In Egypt, A Distant War Keeps Tourists Away from South Sinai


There is adventure travel, and then there is whatever Margeret Frei was doing in this tourist mecca emptied of all other tourists.  St. Catherine is a picturesque town nestled in a bowl of towering granite mountains, one of which tradition says Moses descended 1,600 years ago carrying the Ten Commandments. The local Bedouins are gracious and low-key, the scenery is top-rate, and ordinarily the place teems with day-trippers arriving in buses to visit the 5th century Greek Orthodox monastery at the base of Mt. Sinai (around a sizeable shrub reputed to have ben the the burning bush). St. Catherine, in other words, adds a certain depth to a South Sinai tourist experience grounded in the world class snorkeling and the sun-baked lassitude on offer at the post Red Sea resorts an hour or two to the south and east.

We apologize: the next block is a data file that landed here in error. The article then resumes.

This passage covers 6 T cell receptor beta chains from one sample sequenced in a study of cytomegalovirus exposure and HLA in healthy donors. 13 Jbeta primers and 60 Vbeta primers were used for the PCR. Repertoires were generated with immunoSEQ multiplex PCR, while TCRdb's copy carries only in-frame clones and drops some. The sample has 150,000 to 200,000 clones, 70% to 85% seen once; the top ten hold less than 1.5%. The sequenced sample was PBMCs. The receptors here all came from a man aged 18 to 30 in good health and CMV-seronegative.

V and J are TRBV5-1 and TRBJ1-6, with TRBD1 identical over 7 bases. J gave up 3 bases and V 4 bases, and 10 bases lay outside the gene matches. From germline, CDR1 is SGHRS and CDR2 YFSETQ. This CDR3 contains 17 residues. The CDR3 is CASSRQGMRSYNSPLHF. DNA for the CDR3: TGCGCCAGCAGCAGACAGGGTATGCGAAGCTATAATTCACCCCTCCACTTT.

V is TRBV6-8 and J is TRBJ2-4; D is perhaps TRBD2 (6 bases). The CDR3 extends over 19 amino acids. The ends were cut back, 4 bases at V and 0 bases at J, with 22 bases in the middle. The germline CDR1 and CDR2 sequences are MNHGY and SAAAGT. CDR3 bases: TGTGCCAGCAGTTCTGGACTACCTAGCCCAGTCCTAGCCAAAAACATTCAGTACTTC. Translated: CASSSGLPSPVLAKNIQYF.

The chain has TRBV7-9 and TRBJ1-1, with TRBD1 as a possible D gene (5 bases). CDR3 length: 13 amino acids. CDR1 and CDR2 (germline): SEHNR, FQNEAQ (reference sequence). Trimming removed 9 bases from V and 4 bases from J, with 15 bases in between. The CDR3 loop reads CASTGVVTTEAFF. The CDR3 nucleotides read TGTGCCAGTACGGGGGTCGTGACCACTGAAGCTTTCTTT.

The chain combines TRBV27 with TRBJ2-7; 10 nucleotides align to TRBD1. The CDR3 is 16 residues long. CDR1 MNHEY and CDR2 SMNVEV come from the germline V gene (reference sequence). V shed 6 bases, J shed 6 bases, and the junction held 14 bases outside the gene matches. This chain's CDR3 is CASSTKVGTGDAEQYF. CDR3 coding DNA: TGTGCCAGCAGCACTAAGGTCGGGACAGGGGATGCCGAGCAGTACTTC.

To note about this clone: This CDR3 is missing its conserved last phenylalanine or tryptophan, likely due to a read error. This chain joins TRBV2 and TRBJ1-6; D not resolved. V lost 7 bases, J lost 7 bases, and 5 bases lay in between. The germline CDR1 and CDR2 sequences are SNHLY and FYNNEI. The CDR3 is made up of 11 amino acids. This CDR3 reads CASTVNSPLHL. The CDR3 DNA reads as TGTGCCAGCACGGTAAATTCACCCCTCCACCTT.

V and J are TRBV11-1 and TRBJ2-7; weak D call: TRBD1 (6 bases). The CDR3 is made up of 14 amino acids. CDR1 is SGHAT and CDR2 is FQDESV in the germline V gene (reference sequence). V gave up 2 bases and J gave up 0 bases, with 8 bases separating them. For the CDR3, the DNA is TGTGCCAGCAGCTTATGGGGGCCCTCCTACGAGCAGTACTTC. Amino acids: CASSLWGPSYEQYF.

But on an early autumn weekday Frei, who hails from Konstanz,

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